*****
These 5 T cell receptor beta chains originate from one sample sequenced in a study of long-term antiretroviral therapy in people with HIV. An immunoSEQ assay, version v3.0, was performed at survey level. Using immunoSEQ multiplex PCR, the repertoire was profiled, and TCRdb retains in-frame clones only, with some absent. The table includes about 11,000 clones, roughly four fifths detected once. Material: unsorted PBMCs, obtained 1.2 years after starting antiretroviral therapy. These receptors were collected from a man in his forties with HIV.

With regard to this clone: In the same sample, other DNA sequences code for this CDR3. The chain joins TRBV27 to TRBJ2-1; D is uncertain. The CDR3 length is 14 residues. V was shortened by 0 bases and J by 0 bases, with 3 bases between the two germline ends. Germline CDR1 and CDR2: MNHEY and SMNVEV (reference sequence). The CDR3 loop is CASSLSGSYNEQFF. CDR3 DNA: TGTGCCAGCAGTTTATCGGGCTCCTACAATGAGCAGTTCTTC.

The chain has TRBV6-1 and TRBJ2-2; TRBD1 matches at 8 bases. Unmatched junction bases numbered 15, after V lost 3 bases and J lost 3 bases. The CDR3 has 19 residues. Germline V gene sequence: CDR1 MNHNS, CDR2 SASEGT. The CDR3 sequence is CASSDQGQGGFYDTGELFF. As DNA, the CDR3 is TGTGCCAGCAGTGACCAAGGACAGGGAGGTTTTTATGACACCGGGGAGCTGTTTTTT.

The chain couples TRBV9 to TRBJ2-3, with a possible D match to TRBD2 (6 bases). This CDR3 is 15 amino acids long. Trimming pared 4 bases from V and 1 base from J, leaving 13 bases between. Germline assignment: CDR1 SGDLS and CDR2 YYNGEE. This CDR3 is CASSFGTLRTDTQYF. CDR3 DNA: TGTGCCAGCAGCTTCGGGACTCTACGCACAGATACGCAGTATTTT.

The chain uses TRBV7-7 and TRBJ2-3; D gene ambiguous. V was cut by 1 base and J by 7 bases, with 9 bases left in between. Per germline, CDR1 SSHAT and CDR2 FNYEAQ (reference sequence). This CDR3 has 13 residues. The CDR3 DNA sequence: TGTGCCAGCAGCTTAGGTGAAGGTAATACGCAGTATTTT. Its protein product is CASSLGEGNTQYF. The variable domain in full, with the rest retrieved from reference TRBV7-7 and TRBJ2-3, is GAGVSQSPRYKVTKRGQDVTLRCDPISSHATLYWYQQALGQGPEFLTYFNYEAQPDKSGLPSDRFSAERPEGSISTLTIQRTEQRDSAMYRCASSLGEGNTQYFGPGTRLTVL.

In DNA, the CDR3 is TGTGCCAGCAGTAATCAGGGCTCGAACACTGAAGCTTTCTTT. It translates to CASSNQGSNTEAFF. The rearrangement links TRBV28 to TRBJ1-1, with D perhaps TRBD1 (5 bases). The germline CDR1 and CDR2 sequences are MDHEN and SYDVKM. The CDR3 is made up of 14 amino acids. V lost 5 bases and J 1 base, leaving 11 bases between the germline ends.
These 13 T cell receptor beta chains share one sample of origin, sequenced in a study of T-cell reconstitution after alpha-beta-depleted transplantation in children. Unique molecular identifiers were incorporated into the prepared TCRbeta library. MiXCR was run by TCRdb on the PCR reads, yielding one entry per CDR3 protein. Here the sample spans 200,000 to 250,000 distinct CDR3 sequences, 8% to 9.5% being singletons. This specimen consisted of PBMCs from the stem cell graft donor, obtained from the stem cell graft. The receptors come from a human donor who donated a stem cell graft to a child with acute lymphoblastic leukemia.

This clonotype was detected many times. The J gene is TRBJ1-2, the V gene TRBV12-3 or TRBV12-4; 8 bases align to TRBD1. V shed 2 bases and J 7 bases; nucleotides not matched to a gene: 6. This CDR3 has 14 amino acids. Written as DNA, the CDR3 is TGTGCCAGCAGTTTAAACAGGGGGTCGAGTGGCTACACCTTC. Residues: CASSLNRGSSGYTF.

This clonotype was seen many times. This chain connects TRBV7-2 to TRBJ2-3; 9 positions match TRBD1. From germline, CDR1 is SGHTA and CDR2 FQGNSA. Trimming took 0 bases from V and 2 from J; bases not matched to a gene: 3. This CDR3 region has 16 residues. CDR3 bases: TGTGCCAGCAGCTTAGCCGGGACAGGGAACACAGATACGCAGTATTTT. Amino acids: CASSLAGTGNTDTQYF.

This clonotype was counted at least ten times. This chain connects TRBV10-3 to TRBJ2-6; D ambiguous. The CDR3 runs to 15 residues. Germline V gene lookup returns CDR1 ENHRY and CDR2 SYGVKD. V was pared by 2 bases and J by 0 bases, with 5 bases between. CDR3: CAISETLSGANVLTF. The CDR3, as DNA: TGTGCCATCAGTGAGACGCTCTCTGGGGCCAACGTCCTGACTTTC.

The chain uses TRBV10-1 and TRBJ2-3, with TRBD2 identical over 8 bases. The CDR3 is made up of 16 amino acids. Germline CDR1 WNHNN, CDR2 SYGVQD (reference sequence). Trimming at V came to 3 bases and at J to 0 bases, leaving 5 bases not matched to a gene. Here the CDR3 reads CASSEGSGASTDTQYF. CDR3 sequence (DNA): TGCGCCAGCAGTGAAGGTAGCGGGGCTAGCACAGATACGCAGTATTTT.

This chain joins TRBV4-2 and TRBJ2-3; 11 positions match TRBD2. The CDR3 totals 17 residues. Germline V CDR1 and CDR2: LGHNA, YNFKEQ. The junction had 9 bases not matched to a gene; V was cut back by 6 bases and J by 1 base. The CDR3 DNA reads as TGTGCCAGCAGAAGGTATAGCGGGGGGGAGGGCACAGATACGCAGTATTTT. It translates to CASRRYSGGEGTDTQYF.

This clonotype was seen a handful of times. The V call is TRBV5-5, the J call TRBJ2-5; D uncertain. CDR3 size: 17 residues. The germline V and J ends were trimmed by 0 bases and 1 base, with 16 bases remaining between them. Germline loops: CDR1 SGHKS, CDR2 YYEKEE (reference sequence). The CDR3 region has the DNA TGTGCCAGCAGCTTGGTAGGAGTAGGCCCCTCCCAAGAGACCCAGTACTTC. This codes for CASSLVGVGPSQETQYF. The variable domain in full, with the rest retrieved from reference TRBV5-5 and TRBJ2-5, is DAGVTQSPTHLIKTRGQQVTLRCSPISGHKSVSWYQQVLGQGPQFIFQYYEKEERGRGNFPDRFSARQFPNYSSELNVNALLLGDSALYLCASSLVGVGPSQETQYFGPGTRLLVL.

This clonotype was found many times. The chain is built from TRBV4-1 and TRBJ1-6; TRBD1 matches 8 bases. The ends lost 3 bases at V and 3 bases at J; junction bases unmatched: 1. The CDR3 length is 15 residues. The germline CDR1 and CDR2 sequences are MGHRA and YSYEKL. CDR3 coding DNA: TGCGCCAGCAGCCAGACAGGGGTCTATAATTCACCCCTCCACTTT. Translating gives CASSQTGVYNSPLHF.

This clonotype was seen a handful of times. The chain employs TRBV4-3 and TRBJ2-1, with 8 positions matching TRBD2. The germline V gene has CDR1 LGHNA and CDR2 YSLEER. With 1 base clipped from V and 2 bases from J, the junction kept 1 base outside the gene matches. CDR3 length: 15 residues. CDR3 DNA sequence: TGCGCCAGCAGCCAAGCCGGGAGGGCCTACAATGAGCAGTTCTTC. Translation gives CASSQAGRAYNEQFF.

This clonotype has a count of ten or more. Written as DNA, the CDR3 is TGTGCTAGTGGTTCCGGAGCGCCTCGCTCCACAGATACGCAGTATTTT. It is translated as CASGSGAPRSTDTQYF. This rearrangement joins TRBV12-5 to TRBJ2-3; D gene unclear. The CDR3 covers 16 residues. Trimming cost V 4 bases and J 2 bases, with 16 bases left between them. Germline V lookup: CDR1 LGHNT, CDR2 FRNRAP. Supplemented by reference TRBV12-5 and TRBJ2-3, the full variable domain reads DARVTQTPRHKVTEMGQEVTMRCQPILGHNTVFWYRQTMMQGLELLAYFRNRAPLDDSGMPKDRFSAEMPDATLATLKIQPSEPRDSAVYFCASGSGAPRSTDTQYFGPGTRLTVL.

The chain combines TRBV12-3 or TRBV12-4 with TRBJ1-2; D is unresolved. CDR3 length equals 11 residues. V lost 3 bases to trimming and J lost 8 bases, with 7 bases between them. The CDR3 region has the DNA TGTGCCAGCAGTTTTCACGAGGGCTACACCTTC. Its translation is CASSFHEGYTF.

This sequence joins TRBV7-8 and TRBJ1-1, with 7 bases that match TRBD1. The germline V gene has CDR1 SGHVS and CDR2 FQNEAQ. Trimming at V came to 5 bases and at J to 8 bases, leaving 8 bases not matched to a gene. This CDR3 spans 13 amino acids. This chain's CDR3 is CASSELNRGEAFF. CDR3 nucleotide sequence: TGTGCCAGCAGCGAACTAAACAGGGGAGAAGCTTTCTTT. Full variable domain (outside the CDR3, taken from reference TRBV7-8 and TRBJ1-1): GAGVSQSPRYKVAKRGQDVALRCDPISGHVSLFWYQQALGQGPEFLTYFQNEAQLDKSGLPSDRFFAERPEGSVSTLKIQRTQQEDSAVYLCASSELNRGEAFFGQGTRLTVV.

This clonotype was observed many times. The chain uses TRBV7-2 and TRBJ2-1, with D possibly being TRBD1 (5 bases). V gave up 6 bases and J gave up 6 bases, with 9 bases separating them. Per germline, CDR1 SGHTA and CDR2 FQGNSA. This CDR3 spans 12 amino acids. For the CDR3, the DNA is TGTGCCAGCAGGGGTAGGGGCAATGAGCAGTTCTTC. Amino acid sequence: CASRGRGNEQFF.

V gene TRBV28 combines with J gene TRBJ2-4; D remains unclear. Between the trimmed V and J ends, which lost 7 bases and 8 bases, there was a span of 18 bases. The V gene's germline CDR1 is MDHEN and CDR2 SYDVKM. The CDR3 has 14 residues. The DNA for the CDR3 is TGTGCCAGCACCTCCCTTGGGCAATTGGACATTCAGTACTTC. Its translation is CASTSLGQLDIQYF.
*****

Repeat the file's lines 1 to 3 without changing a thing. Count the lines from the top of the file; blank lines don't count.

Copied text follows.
These 5 T cell receptor beta chains originate from one sample sequenced in a study of long-term antiretroviral therapy in people with HIV. An immunoSEQ assay, version v3.0, was performed at survey level. Using immunoSEQ multiplex PCR, the repertoire was profiled, and TCRdb retains in-frame clones only, with some absent. The table includes about 11,000 clones, roughly four fifths detected once. Material: unsorted PBMCs, obtained 1.2 years after starting antiretroviral therapy. These receptors were collected from a man in his forties with HIV.

With regard to this clone: In the same sample, other DNA sequences code for this CDR3. The chain joins TRBV27 to TRBJ2-1; D is uncertain. The CDR3 length is 14 residues. V was shortened by 0 bases and J by 0 bases, with 3 bases between the two germline ends. Germline CDR1 and CDR2: MNHEY and SMNVEV (reference sequence). The CDR3 loop is CASSLSGSYNEQFF. CDR3 DNA: TGTGCCAGCAGTTTATCGGGCTCCTACAATGAGCAGTTCTTC.

The chain has TRBV6-1 and TRBJ2-2; TRBD1 matches at 8 bases. Unmatched junction bases numbered 15, after V lost 3 bases and J lost 3 bases. The CDR3 has 19 residues. Germline V gene sequence: CDR1 MNHNS, CDR2 SASEGT. The CDR3 sequence is CASSDQGQGGFYDTGELFF. As DNA, the CDR3 is TGTGCCAGCAGTGACCAAGGACAGGGAGGTTTTTATGACACCGGGGAGCTGTTTTTT.